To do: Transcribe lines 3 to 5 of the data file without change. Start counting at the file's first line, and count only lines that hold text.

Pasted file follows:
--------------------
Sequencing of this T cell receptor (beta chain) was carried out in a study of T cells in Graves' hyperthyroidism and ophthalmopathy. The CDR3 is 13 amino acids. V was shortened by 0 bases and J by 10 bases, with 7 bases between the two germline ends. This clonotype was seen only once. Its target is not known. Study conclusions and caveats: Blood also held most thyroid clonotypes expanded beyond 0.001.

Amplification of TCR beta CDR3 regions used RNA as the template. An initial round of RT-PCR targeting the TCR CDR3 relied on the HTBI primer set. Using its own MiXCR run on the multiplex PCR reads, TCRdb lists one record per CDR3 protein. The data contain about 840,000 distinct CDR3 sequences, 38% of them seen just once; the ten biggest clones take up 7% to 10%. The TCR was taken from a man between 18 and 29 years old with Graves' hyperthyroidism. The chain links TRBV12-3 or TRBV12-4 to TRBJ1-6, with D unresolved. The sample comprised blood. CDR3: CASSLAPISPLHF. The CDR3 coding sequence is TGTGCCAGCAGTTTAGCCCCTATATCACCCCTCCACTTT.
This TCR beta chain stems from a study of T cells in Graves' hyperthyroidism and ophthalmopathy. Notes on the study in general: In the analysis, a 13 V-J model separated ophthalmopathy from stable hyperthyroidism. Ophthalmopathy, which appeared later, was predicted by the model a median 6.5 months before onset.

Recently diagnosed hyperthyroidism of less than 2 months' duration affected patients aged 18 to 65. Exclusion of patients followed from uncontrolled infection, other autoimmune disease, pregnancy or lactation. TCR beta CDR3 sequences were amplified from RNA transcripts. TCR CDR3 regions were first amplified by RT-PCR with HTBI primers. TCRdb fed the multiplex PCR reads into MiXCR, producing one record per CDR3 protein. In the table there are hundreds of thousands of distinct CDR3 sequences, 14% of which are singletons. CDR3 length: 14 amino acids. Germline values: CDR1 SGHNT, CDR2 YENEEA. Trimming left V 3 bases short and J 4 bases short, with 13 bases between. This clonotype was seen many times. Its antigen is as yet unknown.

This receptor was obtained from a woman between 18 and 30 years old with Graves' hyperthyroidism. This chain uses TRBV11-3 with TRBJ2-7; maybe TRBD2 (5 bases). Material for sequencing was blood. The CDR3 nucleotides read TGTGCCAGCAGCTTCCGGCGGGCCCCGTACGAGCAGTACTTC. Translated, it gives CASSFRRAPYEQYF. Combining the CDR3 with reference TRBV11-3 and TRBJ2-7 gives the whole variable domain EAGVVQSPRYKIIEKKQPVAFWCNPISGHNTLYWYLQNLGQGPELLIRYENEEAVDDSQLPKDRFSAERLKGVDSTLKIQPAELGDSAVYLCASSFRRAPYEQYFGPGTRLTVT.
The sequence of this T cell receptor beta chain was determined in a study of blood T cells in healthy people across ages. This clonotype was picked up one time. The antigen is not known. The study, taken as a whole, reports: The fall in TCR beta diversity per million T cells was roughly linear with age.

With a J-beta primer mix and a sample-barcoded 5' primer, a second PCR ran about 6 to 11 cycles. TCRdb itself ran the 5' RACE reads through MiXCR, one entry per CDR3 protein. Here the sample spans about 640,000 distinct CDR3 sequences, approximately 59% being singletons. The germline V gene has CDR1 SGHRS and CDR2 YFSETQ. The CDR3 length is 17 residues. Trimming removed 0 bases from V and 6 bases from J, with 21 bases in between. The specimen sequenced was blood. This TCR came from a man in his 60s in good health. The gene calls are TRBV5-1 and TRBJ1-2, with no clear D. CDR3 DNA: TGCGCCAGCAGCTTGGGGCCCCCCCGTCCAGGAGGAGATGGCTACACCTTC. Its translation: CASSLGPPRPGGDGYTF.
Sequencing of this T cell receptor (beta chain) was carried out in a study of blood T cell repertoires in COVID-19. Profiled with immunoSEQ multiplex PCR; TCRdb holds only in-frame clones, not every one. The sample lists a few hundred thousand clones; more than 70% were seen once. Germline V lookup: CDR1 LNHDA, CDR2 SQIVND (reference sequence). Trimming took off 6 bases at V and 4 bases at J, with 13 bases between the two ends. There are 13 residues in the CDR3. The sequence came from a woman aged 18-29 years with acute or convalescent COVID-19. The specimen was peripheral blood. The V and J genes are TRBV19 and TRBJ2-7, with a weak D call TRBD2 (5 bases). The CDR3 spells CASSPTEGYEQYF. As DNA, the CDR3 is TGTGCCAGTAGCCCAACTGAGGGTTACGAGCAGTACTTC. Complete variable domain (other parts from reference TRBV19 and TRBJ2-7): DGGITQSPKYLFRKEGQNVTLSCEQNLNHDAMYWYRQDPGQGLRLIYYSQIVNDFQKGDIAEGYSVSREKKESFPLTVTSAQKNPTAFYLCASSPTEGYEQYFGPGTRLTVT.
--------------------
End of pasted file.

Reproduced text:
This TCR beta chain stems from a study of T cells in Graves' hyperthyroidism and ophthalmopathy. Notes on the study in general: In the analysis, a 13 V-J model separated ophthalmopathy from stable hyperthyroidism. Ophthalmopathy, which appeared later, was predicted by the model a median 6.5 months before onset.

Recently diagnosed hyperthyroidism of less than 2 months' duration affected patients aged 18 to 65. Exclusion of patients followed from uncontrolled infection, other autoimmune disease, pregnancy or lactation. TCR beta CDR3 sequences were amplified from RNA transcripts. TCR CDR3 regions were first amplified by RT-PCR with HTBI primers. TCRdb fed the multiplex PCR reads into MiXCR, producing one record per CDR3 protein. In the table there are hundreds of thousands of distinct CDR3 sequences, 14% of which are singletons. CDR3 length: 14 amino acids. Germline values: CDR1 SGHNT, CDR2 YENEEA. Trimming left V 3 bases short and J 4 bases short, with 13 bases between. This clonotype was seen many times. Its antigen is as yet unknown.

This receptor was obtained from a woman between 18 and 30 years old with Graves' hyperthyroidism. This chain uses TRBV11-3 with TRBJ2-7; maybe TRBD2 (5 bases). Material for sequencing was blood. The CDR3 nucleotides read TGTGCCAGCAGCTTCCGGCGGGCCCCGTACGAGCAGTACTTC. Translated, it gives CASSFRRAPYEQYF. Combining the CDR3 with reference TRBV11-3 and TRBJ2-7 gives the whole variable domain EAGVVQSPRYKIIEKKQPVAFWCNPISGHNTLYWYLQNLGQGPELLIRYENEEAVDDSQLPKDRFSAERLKGVDSTLKIQPAELGDSAVYLCASSFRRAPYEQYFGPGTRLTVT.